54d Yellow Rose {Texas has one, in song}
55d reducer {One on a diet}

75d Guinea {Country with a red, yellow and green flag}
80a sanguine about {Not troubled by}
 57d whirred {Sounded like a fan}
58d less yellow {Braver}
63d Walgreen {Drugstore eponym}

19a Romania {Country with a blue, yellow and red flag}
98a pyromaniacs {Lighting enthusiasts?}
100d bluesmen {Howlin' Wolf, Willie Dixon and others}
83d Big Yellow Taxi {1975 Joni Mitchell hit}
84d snored {Had an unquiet sleep}

66a Italy {Country with a green, white and red flag}
110a digital yearbooks {Modern school keepsakes}
112d greener {Not as experienced}
113d whitens {Bleaches}
107d dredge {Bring (up) from the past}
Crucimetrics [about Crucimetrics]
CompilersFrancis Heaney / Will Shortz
Grid21x21 with 80 (18.1%) black squares
Answers140 (average length 5.16)
Theme squares(not calculated)
Scrabble points574 (average 1.59)
Letters usedABCDEFGHIJKLMNOPQRSTUVWXYZ
Video of the Day



94d tol' {"My mama done ___ me ..."}. My momma done tol' me are opening words of Blues in the Night, a popular song which has become a pop standard and can certainly be considered part of the Great American Songbook. The music was written by Harold Arlen, the lyrics by Johnny Mercer, for a 1941 film begun with the working title Hot Nocturne, but finally released as Blues in the Night. The song is sung in the film by William Gillespie. Here is the young (younger than me anyway) Georgian-British singer Katie Melua to sing it for you today.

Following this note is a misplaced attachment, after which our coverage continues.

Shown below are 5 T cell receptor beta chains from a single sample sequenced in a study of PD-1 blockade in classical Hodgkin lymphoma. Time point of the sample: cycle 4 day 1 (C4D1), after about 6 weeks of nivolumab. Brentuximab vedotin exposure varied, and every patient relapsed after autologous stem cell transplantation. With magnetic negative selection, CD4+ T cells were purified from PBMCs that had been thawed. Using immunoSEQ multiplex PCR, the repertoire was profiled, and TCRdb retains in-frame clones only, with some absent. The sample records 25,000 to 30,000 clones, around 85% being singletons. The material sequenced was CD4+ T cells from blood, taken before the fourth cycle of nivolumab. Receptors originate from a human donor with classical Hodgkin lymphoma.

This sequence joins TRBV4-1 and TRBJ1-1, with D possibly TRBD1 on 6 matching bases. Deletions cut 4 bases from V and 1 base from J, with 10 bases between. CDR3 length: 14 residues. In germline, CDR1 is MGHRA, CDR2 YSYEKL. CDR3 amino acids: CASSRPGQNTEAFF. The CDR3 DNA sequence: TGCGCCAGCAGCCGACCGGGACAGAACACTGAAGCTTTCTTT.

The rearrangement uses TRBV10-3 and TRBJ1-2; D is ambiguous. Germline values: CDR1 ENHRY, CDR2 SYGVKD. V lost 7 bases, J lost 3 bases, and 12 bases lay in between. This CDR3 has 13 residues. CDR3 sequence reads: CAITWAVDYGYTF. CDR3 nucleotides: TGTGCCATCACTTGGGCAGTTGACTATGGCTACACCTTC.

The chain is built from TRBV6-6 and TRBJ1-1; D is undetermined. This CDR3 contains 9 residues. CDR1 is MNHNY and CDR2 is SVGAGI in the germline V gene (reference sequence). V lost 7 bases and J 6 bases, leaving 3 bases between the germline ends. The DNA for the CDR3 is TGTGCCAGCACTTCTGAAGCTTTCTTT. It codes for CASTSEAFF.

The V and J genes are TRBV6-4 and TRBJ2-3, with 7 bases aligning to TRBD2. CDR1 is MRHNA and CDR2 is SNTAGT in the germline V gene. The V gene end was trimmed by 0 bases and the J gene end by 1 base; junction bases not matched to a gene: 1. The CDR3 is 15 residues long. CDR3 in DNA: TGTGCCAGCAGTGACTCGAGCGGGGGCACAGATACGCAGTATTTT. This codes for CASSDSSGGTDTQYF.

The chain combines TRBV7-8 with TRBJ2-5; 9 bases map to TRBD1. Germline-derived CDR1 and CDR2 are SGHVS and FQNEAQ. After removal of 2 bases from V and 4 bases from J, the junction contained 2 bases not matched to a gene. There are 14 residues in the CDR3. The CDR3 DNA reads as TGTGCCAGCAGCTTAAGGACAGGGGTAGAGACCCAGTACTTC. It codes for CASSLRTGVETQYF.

The Doctor is IN

48a Sar. {Isl. near Corsica}. Sar. is short for Sardinia.

73a ars longa {Half of an old Latin aphorism}. Half of ars longa, vita brevis, the first two lines of a Latin translation of an aphorism by Ancient Greek physician Hippocrates, who was referring to the medicinal arts.

Image of the Day

hammerlock

27d mat {Place for a hammerlock}. A hammerlock is a shoulder lock similar to the kimura lock where the opponent's arm is held bent against their back, and their hand forced upwards towards the neck, thereby applying pressure to the shoulder joint. The hammerlock is well-known as a pain compliance hold in law-enforcement where it is typically used from a stand-up position to control an aggressor, and is also utilized in the application of handcuffs. It is also sometimes seen used as a submission hold in submission wrestling arts.

Other Clues